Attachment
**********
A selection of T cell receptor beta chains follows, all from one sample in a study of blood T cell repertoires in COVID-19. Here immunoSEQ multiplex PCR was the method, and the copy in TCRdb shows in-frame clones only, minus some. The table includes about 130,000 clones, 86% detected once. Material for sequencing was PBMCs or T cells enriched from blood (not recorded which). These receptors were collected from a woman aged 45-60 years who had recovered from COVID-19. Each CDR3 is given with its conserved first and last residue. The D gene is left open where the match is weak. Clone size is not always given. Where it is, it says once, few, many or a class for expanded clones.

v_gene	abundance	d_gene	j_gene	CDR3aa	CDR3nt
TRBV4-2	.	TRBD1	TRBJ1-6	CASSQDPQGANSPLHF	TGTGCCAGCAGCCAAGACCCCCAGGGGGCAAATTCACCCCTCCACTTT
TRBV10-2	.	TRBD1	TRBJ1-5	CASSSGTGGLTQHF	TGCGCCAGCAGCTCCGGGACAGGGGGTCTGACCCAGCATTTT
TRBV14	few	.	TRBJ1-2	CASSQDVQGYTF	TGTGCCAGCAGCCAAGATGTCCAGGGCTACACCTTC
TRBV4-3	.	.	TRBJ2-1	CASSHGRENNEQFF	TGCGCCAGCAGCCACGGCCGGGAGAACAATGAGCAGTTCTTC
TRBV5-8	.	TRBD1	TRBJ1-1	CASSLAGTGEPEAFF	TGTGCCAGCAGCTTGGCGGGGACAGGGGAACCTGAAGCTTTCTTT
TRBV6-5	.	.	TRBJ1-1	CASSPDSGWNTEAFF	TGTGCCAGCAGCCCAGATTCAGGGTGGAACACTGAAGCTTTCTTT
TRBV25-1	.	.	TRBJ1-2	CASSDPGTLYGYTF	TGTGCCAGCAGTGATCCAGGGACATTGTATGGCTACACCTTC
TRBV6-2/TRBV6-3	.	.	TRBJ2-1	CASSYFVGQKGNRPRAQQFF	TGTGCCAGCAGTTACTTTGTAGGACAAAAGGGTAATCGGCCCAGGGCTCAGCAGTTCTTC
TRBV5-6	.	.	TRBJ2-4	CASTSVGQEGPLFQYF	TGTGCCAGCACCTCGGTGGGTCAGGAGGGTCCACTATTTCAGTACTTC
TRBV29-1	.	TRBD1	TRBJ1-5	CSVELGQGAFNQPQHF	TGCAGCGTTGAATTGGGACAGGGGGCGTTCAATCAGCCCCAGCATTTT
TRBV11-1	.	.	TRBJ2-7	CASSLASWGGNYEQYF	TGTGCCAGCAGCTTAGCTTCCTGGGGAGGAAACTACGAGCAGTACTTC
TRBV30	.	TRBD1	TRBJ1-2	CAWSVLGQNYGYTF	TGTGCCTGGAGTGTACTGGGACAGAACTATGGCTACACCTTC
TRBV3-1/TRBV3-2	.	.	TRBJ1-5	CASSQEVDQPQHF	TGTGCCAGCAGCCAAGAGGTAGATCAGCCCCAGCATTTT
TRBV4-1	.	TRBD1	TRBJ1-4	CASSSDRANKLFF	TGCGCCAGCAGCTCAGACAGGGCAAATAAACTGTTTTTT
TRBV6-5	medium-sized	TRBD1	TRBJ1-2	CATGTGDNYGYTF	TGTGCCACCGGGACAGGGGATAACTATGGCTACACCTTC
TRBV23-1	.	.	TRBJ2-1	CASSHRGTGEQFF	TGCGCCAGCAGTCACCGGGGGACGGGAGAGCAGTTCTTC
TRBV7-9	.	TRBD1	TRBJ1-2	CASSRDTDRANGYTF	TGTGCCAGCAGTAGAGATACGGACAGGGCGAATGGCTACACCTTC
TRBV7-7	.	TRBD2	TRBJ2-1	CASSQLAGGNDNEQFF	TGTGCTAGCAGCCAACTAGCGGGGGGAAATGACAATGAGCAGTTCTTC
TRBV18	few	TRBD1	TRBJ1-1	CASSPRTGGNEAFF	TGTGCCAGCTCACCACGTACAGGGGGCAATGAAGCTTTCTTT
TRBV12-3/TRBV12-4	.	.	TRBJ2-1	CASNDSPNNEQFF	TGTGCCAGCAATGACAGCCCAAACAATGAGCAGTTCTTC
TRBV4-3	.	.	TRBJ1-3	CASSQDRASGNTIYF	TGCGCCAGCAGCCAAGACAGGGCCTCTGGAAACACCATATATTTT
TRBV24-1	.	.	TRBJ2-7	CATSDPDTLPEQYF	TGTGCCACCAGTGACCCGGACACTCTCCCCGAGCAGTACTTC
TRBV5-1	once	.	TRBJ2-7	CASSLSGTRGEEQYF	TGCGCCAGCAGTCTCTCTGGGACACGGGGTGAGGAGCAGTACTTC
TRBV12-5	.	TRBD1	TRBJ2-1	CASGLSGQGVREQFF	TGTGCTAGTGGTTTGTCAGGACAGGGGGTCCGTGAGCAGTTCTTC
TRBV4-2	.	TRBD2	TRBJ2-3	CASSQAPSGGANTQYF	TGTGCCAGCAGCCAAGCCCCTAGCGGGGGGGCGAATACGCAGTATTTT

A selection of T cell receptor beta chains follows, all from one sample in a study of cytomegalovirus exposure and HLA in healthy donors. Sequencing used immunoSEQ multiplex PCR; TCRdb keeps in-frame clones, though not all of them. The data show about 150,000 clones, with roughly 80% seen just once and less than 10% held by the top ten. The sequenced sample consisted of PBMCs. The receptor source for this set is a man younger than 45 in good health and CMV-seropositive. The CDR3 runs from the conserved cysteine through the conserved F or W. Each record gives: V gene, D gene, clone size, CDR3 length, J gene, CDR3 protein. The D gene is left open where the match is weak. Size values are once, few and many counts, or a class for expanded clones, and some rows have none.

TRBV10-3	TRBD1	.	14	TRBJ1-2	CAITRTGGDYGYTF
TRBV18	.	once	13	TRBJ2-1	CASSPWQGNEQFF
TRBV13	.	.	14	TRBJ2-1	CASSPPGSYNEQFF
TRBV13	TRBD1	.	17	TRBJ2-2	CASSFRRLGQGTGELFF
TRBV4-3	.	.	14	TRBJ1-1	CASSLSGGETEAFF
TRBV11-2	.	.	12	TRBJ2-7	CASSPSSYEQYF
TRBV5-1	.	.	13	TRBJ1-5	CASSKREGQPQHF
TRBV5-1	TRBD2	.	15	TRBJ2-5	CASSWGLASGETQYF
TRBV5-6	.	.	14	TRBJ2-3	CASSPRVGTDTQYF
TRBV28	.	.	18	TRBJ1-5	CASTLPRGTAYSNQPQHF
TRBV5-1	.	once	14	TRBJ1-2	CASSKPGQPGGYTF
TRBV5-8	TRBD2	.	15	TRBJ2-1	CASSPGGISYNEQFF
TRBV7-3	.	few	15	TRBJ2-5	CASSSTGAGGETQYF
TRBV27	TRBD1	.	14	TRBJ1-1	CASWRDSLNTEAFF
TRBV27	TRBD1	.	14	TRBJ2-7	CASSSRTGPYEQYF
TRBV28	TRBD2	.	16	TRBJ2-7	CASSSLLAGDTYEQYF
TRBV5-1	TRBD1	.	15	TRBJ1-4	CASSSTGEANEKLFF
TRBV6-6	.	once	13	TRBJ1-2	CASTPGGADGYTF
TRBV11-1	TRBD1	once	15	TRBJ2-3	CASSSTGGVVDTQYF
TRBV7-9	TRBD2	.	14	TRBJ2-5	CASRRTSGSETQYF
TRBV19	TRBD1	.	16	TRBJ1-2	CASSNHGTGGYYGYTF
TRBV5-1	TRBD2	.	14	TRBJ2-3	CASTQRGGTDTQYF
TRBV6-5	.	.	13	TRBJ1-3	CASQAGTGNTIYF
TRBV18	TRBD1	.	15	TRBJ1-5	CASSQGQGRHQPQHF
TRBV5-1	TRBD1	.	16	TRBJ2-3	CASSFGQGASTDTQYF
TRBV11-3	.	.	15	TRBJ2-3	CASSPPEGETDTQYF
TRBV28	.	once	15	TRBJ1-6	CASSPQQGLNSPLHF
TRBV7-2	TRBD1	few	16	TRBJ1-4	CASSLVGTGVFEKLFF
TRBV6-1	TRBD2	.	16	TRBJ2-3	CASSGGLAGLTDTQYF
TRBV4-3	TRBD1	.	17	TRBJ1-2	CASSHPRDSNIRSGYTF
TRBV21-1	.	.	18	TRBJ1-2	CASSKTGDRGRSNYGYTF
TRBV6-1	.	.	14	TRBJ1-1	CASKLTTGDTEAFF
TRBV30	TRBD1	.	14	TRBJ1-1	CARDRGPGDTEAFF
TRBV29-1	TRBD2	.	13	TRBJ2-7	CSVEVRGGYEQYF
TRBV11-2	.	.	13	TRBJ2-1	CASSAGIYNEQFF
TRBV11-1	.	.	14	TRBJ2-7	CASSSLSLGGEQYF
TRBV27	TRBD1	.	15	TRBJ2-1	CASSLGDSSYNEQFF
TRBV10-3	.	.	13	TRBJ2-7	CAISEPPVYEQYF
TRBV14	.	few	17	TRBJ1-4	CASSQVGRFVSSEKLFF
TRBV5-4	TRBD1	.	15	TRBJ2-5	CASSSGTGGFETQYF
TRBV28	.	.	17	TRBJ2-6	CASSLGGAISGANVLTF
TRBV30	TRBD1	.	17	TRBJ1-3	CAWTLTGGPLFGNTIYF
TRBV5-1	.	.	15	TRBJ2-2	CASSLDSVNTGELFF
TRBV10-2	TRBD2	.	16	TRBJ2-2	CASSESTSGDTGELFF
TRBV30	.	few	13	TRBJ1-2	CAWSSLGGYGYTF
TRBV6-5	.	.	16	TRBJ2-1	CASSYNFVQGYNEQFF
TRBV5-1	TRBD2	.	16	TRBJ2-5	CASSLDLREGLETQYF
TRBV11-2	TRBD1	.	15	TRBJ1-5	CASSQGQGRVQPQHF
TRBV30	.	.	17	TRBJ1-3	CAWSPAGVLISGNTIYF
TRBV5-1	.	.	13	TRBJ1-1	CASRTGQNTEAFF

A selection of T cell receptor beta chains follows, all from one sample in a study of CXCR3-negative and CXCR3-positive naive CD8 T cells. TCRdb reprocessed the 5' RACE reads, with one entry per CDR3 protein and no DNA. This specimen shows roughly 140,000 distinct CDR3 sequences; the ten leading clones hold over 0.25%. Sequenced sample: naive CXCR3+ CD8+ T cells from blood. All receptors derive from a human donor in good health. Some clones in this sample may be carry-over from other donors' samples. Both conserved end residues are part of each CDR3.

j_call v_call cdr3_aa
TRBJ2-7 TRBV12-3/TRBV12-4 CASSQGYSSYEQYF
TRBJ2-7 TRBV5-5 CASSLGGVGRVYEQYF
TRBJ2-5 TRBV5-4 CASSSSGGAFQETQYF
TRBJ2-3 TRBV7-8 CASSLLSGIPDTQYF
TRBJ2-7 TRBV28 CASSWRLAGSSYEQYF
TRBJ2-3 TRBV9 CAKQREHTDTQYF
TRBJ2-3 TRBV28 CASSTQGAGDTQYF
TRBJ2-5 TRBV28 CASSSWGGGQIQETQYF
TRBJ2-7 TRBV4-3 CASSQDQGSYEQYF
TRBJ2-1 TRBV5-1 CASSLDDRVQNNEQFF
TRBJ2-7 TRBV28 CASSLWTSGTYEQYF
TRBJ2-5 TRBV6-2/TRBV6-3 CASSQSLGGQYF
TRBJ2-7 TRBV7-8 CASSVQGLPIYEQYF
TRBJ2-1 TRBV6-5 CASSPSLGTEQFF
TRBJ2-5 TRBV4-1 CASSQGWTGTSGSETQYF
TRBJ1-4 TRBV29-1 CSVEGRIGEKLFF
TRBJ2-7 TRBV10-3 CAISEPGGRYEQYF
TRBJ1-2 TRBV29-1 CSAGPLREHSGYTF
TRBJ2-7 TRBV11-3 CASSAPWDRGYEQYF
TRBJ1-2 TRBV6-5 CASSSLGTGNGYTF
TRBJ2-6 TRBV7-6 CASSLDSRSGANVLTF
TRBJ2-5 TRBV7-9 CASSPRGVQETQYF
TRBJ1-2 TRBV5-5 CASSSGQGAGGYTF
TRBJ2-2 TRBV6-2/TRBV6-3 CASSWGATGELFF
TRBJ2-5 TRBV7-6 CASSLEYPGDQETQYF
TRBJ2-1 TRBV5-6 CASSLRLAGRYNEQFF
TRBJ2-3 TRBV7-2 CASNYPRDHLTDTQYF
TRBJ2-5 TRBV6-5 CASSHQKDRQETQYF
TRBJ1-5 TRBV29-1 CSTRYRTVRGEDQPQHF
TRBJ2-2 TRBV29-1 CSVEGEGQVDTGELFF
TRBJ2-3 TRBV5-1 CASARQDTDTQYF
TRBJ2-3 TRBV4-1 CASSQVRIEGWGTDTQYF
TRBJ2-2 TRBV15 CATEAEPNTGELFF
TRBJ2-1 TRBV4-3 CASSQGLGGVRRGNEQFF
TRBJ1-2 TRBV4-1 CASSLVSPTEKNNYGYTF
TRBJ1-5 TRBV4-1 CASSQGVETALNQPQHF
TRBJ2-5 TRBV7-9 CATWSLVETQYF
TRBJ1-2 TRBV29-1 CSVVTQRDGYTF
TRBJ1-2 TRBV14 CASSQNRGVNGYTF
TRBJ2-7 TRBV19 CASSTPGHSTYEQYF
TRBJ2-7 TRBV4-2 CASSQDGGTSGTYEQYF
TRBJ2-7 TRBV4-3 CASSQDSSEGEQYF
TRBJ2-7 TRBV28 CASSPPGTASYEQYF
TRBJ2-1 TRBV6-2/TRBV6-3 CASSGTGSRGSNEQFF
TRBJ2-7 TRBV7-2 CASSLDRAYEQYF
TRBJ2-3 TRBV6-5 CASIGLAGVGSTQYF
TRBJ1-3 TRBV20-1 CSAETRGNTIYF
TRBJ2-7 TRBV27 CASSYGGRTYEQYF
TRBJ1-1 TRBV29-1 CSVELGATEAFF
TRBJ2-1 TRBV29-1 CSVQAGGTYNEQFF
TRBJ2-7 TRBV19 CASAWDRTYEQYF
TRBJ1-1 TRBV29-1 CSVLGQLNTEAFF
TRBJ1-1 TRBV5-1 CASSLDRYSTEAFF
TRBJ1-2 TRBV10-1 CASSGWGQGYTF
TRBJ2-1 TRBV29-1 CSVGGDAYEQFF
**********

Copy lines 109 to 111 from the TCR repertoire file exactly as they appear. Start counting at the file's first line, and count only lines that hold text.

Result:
TRBJ1-5 TRBV29-1 CSTRYRTVRGEDQPQHF
TRBJ2-2 TRBV29-1 CSVEGEGQVDTGELFF
TRBJ2-3 TRBV5-1 CASARQDTDTQYF